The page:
Miniature robots are helping to solve a longstanding biological puzzle–that of altruism.
Why, from a evolutionary biological standpoint, does altruism exist? By a cold Darwinian logic, it shouldn’t: it’s survival of the fittest out there, and how are you going to survive (and thereby pass on your genes) if you keep helping others before yourself?
In the early 1960’s, a scientist named W.D. Hamilton suggested a solution to the riddle, in a paper called “The genetical evolution of social behaviour.” Perhaps it made sense to be altruistic, even from a Darwinian standpoint, with kin who shared a certain amount of genetic material with you. So long as the relationship was close enough, it made evolutionary sense to take one for the team–provided that your teammate was passing along a certain amount of genetic material identical to yours. He even came up with a mathematical equation to describe under what situations altruism was likely to evolve. “Kin selection theory,” the idea is called.
The theory was–and has remained–contentious. The problem is that theories about evolutionary behavior are often hard to test, limited by one small matter: the human lifespan. You can’t exactly hang around for hundreds of generations to see what works, and what doesn’t. You also can’t fine-tune the variables of kinship Hamilton identified, in a living, breathing ecosystem. You can’t play God with nature.
But you can play God with robots. The idea first came to Laurent Keller of the University of Lausanne, Switzerland, according to ScienceNow, to use robots and computers to set up a sort of virtual ecosystem and test whether Hamilton’s theory held. He teamed up with two roboticists at the Ecole Polytechnique Fédérale of Lausanne, Markus Waibel and Dario Floreano, and the three set about designing an experiment.
The team built tiny, simple robots, just a few centimeters tall, made of wheels for mobility and a basic sensory system equipped with a camera. Moving around an arena, they would seek out “food”–small discs scattered by the researchers. To lend a biological flavor to the arena, the team programmed each robot with stream of ones and zeroes that acted as a sort of digital genome.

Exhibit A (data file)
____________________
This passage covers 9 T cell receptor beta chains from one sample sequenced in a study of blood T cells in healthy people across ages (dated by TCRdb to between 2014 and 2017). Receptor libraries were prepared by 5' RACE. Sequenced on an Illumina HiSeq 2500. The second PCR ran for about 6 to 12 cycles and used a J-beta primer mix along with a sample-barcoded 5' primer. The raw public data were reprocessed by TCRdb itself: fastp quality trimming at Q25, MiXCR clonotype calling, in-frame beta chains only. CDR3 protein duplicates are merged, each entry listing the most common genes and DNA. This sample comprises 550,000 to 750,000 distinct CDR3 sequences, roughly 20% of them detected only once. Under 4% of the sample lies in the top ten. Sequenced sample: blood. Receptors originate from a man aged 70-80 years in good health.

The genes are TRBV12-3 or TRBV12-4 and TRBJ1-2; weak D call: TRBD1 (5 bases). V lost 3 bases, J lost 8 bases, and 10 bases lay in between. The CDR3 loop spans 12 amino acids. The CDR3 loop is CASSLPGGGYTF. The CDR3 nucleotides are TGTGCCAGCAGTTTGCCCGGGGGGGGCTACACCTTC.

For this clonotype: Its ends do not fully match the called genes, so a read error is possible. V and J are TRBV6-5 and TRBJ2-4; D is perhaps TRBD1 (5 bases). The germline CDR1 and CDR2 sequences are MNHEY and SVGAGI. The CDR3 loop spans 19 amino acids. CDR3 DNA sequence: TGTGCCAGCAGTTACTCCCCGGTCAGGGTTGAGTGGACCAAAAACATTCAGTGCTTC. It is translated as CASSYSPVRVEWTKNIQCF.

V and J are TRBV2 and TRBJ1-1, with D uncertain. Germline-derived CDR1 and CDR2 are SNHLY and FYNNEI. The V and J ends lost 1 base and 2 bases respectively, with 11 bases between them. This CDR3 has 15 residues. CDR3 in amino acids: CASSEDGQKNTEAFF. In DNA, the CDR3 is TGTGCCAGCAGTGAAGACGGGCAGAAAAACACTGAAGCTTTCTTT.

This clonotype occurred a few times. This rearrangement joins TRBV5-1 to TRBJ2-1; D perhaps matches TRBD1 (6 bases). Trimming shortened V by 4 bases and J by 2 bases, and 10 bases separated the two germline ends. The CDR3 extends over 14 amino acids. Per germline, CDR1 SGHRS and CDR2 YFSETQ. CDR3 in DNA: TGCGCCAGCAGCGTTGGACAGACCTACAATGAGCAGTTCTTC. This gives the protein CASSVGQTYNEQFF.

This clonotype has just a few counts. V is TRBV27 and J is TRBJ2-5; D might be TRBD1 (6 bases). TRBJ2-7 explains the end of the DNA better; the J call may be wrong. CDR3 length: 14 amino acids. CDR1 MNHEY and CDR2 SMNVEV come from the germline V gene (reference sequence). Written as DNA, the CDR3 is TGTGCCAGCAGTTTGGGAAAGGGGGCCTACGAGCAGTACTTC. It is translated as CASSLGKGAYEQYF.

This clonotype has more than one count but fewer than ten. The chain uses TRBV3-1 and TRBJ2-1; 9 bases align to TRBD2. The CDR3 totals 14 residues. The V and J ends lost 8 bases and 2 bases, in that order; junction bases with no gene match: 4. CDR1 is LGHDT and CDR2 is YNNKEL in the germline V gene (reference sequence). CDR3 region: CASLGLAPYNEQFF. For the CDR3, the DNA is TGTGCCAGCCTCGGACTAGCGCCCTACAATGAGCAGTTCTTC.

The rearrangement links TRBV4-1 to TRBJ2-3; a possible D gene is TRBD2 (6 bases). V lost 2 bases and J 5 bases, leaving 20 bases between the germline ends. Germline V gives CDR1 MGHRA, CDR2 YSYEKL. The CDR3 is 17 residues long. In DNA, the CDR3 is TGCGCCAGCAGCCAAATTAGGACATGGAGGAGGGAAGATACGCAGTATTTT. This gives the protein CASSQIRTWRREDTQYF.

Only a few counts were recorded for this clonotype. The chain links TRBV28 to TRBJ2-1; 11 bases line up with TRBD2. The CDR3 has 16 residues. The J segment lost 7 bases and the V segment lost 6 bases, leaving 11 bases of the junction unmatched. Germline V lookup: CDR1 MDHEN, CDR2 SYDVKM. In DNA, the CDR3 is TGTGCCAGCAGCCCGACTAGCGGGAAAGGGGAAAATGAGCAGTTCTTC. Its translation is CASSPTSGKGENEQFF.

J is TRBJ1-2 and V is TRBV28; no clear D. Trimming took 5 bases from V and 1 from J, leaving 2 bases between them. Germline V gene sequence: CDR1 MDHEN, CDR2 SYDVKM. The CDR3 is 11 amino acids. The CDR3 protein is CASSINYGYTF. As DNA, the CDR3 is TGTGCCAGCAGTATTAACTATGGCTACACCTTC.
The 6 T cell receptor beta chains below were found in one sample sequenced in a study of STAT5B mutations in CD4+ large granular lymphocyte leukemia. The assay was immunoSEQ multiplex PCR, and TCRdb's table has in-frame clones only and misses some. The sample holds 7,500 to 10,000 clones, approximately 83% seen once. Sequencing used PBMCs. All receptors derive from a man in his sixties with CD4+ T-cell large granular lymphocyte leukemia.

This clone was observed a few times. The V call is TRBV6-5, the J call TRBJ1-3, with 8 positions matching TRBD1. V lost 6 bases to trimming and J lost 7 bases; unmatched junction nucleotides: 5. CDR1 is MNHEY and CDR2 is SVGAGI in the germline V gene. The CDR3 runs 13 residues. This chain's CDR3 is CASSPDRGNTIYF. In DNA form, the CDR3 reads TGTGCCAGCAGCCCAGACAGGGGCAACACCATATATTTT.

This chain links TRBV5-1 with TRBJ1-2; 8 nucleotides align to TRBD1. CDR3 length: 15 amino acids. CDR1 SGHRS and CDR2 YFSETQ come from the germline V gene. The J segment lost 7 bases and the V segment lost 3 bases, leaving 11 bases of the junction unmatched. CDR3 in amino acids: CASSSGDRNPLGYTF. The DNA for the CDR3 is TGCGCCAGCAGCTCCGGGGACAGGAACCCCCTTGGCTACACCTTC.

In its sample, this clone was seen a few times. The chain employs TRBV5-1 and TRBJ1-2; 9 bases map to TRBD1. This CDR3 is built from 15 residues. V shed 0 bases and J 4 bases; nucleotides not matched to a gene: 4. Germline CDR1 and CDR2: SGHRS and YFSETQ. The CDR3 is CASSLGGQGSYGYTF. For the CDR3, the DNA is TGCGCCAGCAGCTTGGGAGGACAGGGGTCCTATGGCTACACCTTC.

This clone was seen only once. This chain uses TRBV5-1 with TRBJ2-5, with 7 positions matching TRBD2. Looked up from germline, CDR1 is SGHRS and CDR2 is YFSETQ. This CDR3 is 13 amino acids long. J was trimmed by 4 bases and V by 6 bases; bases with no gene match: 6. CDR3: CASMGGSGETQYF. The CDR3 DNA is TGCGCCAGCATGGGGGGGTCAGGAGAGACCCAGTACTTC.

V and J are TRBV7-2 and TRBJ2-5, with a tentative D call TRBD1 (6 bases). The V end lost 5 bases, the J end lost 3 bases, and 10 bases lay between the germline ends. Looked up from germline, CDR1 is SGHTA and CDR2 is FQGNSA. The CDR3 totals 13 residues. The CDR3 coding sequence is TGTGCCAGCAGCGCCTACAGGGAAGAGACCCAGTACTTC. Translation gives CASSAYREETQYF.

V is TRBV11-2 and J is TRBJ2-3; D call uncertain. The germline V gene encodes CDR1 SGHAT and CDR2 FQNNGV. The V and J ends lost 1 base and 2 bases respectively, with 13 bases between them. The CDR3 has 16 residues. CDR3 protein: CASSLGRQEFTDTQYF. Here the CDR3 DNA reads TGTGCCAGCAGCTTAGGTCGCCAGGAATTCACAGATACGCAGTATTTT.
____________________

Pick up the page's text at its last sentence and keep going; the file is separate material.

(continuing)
The researchers found it most practical to then proceed with computerized simulations of the behavior of the actual, physical robots. (They periodically compared the simulated robots’ behavior with that of the physical robots; the comparisons checked out, Floreano told ScienceNow.) The team then introduced a new rule: robots were allowed to share their food with one another, to help ensure that one of their robo-brethren survived to the next generation in lean times. Running the virtual robots through hundreds of generations, they discovered something remarkable: the robots behaved just as Hamilton had predicted species would. Altruism essentially “evolved” among the robots–and when the robots had their digital genome coded to make them closer kin, they evolved altruism all the more rapidly.
The resulting study, “A Quantitative Test of Hamilton’s Rule for the Evolution of Altruism” was recently published in PLoS Biology. The YouTube video below from EPFL further illustrates the experiment.
Some researchers are skeptical however. ScienceNow quotes Harvard’s Martin Nowak as saying the study “tells us nothing about whether Hamilton’s rule makes a correct prediction for actual biological systems.” (Nowak, a biologist, has a horse in this race: he has written in opposition to Hamilton’s rule). Others are much more sanguine. Either way, it’s a novel application of robots and computer simulations to test a longstanding, hotly debated biological theory.
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